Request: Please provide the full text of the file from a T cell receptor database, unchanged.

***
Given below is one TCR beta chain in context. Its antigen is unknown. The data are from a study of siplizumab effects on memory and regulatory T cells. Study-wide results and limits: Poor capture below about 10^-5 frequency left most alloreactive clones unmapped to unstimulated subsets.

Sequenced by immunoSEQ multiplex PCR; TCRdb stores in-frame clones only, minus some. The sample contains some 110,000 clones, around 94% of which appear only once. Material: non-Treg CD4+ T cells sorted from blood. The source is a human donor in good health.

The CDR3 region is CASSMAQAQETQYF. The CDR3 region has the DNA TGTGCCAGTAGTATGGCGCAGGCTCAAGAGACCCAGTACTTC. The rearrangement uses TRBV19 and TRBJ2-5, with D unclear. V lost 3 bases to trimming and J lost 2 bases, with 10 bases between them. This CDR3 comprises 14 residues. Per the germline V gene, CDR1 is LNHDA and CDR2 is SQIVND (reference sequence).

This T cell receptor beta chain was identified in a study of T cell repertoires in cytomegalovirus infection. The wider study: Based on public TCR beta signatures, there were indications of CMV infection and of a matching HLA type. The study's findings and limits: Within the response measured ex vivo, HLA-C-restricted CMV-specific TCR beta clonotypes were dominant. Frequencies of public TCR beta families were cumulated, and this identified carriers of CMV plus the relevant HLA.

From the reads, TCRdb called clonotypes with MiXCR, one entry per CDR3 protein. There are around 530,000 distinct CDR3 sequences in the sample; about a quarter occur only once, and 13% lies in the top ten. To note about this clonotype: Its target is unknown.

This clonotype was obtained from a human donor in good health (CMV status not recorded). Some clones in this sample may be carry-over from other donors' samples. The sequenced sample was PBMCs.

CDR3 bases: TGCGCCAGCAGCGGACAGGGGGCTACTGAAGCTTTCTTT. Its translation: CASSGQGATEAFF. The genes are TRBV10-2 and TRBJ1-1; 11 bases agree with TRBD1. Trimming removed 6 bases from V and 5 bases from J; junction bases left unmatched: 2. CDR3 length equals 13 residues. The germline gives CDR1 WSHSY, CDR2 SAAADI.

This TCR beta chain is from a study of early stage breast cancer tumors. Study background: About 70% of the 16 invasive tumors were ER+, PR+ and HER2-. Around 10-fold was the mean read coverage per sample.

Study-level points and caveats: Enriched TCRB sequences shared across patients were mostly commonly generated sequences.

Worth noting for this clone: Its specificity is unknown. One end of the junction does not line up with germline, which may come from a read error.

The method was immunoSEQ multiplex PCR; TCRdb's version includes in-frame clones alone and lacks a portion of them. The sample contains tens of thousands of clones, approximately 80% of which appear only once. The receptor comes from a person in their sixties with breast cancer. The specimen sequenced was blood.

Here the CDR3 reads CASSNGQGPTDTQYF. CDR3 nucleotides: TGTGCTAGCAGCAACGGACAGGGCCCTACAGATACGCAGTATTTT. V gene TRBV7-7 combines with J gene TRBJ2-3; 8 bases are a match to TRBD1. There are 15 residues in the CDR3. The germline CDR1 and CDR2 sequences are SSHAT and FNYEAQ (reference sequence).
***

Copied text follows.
Given below is one TCR beta chain in context. Its antigen is unknown. The data are from a study of siplizumab effects on memory and regulatory T cells. Study-wide results and limits: Poor capture below about 10^-5 frequency left most alloreactive clones unmapped to unstimulated subsets.

Sequenced by immunoSEQ multiplex PCR; TCRdb stores in-frame clones only, minus some. The sample contains some 110,000 clones, around 94% of which appear only once. Material: non-Treg CD4+ T cells sorted from blood. The source is a human donor in good health.

The CDR3 region is CASSMAQAQETQYF. The CDR3 region has the DNA TGTGCCAGTAGTATGGCGCAGGCTCAAGAGACCCAGTACTTC. The rearrangement uses TRBV19 and TRBJ2-5, with D unclear. V lost 3 bases to trimming and J lost 2 bases, with 10 bases between them. This CDR3 comprises 14 residues. Per the germline V gene, CDR1 is LNHDA and CDR2 is SQIVND (reference sequence).

This T cell receptor beta chain was identified in a study of T cell repertoires in cytomegalovirus infection. The wider study: Based on public TCR beta signatures, there were indications of CMV infection and of a matching HLA type. The study's findings and limits: Within the response measured ex vivo, HLA-C-restricted CMV-specific TCR beta clonotypes were dominant. Frequencies of public TCR beta families were cumulated, and this identified carriers of CMV plus the relevant HLA.

From the reads, TCRdb called clonotypes with MiXCR, one entry per CDR3 protein. There are around 530,000 distinct CDR3 sequences in the sample; about a quarter occur only once, and 13% lies in the top ten. To note about this clonotype: Its target is unknown.

This clonotype was obtained from a human donor in good health (CMV status not recorded). Some clones in this sample may be carry-over from other donors' samples. The sequenced sample was PBMCs.

CDR3 bases: TGCGCCAGCAGCGGACAGGGGGCTACTGAAGCTTTCTTT. Its translation: CASSGQGATEAFF. The genes are TRBV10-2 and TRBJ1-1; 11 bases agree with TRBD1. Trimming removed 6 bases from V and 5 bases from J; junction bases left unmatched: 2. CDR3 length equals 13 residues. The germline gives CDR1 WSHSY, CDR2 SAAADI.

This TCR beta chain is from a study of early stage breast cancer tumors. Study background: About 70% of the 16 invasive tumors were ER+, PR+ and HER2-. Around 10-fold was the mean read coverage per sample.

Study-level points and caveats: Enriched TCRB sequences shared across patients were mostly commonly generated sequences.

Worth noting for this clone: Its specificity is unknown. One end of the junction does not line up with germline, which may come from a read error.

The method was immunoSEQ multiplex PCR; TCRdb's version includes in-frame clones alone and lacks a portion of them. The sample contains tens of thousands of clones, approximately 80% of which appear only once. The receptor comes from a person in their sixties with breast cancer. The specimen sequenced was blood.

Here the CDR3 reads CASSNGQGPTDTQYF. CDR3 nucleotides: TGTGCTAGCAGCAACGGACAGGGCCCTACAGATACGCAGTATTTT. V gene TRBV7-7 combines with J gene TRBJ2-3; 8 bases are a match to TRBD1. There are 15 residues in the CDR3. The germline CDR1 and CDR2 sequences are SSHAT and FNYEAQ (reference sequence).